4.    I don’t know what can’t be done.  Now I have plenty of real issues when it comes to self image as an artist, but in one regard, specifically, I seem to enjoy an advantage.  I am a bit of a chameleon when it comes to poetry.  I have never settled into a singular voice when it comes to my poetry.  Oh, there are certain hallmarks in my poetry which can identify me as the author, but I seem to move in extreme sweeps in my poems.  I am either firing on all cylinders or I am completely misfiring.  I write a lot of landscape meditations, but I also write a lot of tongue-in-cheek poems.  I write in a hybrid of lyric and narrative, but I also write political poems.  I enjoy the Japanese forms of haiku and haibun, but I also write persona poems.  What I write is not dictated by what I last wrote.  In essence, I cast my gaze like a wide net, and I write about a lot of different subjects and from a lot of different perspectives.  This isn’t to say other poets don’t do this, just that I suspect other artists who fall on the autism spectrum are often perceived to only be capable of having a few areas of focus or special interest, and that isn’t necessarily so.  Some of us have so many different things we want to do, we simply don’t know where to start, and that delay often does not fit in the neuro-typical vision of how things should work.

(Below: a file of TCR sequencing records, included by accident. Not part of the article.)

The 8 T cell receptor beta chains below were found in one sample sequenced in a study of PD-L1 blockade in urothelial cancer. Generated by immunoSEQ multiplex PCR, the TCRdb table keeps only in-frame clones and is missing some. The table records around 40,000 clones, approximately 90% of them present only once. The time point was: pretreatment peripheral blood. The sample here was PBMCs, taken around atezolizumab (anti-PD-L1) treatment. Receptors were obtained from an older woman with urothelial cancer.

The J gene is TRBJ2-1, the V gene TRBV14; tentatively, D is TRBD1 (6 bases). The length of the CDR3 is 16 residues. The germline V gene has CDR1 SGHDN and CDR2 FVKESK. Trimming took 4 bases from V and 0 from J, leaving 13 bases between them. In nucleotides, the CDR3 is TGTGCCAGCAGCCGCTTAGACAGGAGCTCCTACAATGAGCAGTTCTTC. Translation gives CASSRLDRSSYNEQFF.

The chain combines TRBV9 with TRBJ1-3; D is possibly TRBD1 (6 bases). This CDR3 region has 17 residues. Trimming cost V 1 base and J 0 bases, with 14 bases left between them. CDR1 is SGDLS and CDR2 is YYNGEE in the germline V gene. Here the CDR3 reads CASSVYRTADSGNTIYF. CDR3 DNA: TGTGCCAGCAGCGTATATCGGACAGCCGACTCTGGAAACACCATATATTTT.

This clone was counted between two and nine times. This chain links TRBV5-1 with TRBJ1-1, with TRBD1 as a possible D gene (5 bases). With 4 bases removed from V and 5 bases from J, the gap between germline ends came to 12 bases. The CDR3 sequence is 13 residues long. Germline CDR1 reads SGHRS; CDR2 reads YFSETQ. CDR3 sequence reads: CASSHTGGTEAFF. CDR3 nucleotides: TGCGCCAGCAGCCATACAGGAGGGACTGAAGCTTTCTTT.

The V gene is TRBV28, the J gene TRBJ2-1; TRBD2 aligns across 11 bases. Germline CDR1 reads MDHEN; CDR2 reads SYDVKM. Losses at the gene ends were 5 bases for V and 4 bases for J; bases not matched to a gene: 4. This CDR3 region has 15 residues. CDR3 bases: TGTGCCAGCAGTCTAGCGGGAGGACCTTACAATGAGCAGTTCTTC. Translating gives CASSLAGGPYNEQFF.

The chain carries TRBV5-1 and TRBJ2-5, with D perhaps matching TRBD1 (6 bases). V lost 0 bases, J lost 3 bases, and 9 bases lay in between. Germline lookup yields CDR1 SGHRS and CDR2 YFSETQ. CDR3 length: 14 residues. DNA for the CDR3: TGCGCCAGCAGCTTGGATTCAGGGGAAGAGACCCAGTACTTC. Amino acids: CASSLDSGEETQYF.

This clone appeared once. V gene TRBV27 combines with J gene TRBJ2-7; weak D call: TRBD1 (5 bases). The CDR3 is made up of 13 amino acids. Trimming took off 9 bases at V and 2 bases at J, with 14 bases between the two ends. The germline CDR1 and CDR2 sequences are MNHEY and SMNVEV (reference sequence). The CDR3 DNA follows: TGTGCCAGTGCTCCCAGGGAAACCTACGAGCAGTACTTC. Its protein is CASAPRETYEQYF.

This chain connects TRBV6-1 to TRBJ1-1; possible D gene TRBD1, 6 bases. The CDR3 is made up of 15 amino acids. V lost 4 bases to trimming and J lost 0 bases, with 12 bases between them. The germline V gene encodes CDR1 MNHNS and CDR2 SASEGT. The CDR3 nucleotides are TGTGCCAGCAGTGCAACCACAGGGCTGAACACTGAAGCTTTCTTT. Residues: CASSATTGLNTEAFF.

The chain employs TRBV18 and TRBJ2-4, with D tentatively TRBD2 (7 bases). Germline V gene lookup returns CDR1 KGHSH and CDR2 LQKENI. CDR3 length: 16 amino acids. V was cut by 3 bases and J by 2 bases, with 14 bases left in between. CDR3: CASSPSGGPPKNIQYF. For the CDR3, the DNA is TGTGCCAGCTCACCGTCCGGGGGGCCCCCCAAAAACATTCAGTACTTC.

One final thought for this installment, if I still have your attention:  Much of my success is because I had a family who dealt with me and made decisions geared towards treating me like everyone else---that is, like a person who was both an individual and as part of a family.  I have heard Asperger’s called the “Alien Planet Disease” because it often feels like we are somehow stranded on an alien planet trying to learn how to operate.  Yes, I have often felt that way, but the expectations and support my family (specifically my grandparents) had and gave me was possibly the strongest foundation I had when it comes to having success in general, and the space to believe I could in fact be a poet.

Next time, I will discuss the challenges I face as an artist with actual interactions with artistic expressions.